Baseball, like a flower, blooms in the spring. They also share equally effusive PR people. Just the other day I read about how a petunia’s branches gained 15 pounds and was in the best shape of its life. Sure, it’s always good to look at spring training numbers to give you an idea what you can expect from guys during the season — can I draft Ronald Acuna yet?! Players in spring training are facing the top pitchers who are all displaying their best stuff. No one needs time to get warmed up. No one’s trying new pitches or getting a feel for the ball. They are at the height of their game in the beginning of March. Our former commissioner, Bud, once doffed his toupee and tried to have the World Series played in March. Since these spring training numbers mean so much, I decided to look at some players stats so far:
Let’s follow up on a post of mine from a few weeks ago. Before Spring Training kicked off, I took a quick look at two players – Christian Yelich and Byron Buxton – with differences between Rudy’s Player Rater for 15-team NFBC leagues and NFBC ADP data.
It was easy to get carried away with Yelich and Buxton, but for this version I’ll expand out to four players.
If you’re interested in taking a look at the differentials I’ll be using, feel free to navigate to this google sheet I made and will be using as reference. The NFBC data is from drafts between 2/15/2018 and 3/3/2018, about 100 drafts in total. I’ll reiterate once again that this isn’t exactly a one-for-one comparison, as the numbers I’m using for Rudy’s rankings are purely on ranked dollar-value output, while NFBC data is where the player is actually being drafted. The merit here is highlighting standouts between the two, as opposed to relying on one as the true indicator of a given player (…Rudy’s projections are essentially gospel for me). I’ll also focus on players inside the top 200 overall and those whom Razzball is higher than NFBC ADP on. These should be some of your value targets if you’re a faithful Razzballer.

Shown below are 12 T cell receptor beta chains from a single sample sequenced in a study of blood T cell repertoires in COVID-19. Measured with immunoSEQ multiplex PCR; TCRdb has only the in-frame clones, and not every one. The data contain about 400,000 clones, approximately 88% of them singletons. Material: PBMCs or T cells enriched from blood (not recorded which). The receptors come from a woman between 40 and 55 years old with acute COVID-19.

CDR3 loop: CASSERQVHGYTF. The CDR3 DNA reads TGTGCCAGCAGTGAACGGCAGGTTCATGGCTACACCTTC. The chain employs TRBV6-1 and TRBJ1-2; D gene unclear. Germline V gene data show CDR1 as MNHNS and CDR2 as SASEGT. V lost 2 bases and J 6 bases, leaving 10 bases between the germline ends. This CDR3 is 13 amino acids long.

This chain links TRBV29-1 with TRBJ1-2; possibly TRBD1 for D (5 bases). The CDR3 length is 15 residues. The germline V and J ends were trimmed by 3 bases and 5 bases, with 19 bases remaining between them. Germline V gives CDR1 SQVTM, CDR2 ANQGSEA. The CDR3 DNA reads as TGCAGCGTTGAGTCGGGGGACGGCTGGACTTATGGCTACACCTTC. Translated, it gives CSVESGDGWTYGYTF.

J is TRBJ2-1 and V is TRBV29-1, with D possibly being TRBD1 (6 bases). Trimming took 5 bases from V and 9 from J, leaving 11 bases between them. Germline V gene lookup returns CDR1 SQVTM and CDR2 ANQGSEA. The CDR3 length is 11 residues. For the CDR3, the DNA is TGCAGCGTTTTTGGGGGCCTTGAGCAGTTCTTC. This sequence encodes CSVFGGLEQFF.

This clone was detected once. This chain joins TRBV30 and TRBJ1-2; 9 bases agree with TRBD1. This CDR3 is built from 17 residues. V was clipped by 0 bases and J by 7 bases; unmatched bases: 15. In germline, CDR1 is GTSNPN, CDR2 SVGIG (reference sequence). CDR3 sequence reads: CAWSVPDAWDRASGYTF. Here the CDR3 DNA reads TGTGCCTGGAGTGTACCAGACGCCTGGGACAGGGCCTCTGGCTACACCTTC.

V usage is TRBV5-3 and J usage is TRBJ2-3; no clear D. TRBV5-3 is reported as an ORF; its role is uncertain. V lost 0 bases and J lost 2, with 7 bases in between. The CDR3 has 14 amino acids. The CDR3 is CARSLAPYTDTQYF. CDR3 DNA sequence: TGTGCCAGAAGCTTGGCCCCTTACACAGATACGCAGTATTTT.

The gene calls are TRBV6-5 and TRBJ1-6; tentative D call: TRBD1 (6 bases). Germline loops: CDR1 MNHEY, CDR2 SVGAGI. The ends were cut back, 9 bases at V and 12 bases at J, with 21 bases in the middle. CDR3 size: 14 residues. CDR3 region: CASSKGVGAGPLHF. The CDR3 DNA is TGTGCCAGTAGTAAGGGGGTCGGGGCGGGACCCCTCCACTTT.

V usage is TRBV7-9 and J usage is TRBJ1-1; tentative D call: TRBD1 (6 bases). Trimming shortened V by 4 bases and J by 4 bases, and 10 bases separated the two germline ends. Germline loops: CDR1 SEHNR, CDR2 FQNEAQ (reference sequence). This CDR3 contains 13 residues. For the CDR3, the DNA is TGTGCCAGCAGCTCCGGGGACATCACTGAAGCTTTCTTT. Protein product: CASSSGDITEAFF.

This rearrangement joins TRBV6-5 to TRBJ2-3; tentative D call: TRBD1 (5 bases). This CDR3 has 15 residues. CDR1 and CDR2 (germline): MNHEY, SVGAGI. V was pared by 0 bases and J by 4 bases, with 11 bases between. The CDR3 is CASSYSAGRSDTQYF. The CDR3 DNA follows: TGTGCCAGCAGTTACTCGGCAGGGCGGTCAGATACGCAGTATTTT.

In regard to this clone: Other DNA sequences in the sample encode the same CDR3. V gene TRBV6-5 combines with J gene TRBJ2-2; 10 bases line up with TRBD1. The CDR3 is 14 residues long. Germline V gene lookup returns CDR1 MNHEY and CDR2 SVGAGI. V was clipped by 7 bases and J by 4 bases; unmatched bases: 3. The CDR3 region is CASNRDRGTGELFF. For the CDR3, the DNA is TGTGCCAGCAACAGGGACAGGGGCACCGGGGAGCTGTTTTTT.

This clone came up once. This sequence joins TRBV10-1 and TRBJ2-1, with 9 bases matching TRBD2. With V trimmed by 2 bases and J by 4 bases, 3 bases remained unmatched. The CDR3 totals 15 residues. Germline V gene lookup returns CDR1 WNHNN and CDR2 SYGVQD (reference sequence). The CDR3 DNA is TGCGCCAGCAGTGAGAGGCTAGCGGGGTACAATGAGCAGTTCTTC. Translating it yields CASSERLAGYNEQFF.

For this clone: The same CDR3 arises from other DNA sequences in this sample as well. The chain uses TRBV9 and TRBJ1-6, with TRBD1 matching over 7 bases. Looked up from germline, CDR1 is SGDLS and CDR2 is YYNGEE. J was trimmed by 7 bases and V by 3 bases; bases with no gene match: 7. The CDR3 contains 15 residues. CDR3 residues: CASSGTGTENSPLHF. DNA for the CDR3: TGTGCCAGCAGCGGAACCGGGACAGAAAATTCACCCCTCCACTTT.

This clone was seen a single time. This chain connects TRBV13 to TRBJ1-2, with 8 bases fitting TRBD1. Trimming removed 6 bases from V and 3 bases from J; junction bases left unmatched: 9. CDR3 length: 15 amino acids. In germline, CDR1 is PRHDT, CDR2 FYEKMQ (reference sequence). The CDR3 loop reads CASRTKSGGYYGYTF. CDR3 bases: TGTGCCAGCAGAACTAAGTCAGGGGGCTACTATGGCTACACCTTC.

Today, we take a look at the positional battles for the National League East, a division that is quite emblematic of the US of A. The power and leadership resides in Washington DC. The New York Mets have the money, 11th highest payroll in baseball, but they are not the Yankees. Atlanta. Sorry, I mean Hotlanta, always gets overlooked, but there’s tons of talent down south. We may be seeing lots of non-Native Americans tomahawk chopping on TV very soon. Philadelphia is usually in the shadow of New York. Well, the Eagles won the Super Bowl, so suck on that New Yorkers. I kid. There’s tons of young talent on the Phillies, especially on the pitching side, but they will continue to play in the shadow of their brethren to the east. Miami. This is where things break down. A city of opulence and culture, yet the Marlins sold off all their assets like a Pookie crackhead would for one last hit. The only way I can tie this into the US of A analogy is that Miami is located in the state of Florida, a state in which the lawmakers said that porn is dangerous but refused to talk about assault rifles. Ladies and gentlemen, the NL East.
Delino DeShields? More like Delino DeSTEALS. I know, I know. Pretty corny but it really is just so fitting. He not only stole a bunch of bases last year, but he represents a great opportunity for a late-round steal in your upcoming drafts. His amazing speed, combined with his ability to get on base and run the bases well makes him a intriguing player especially in the SB and run department.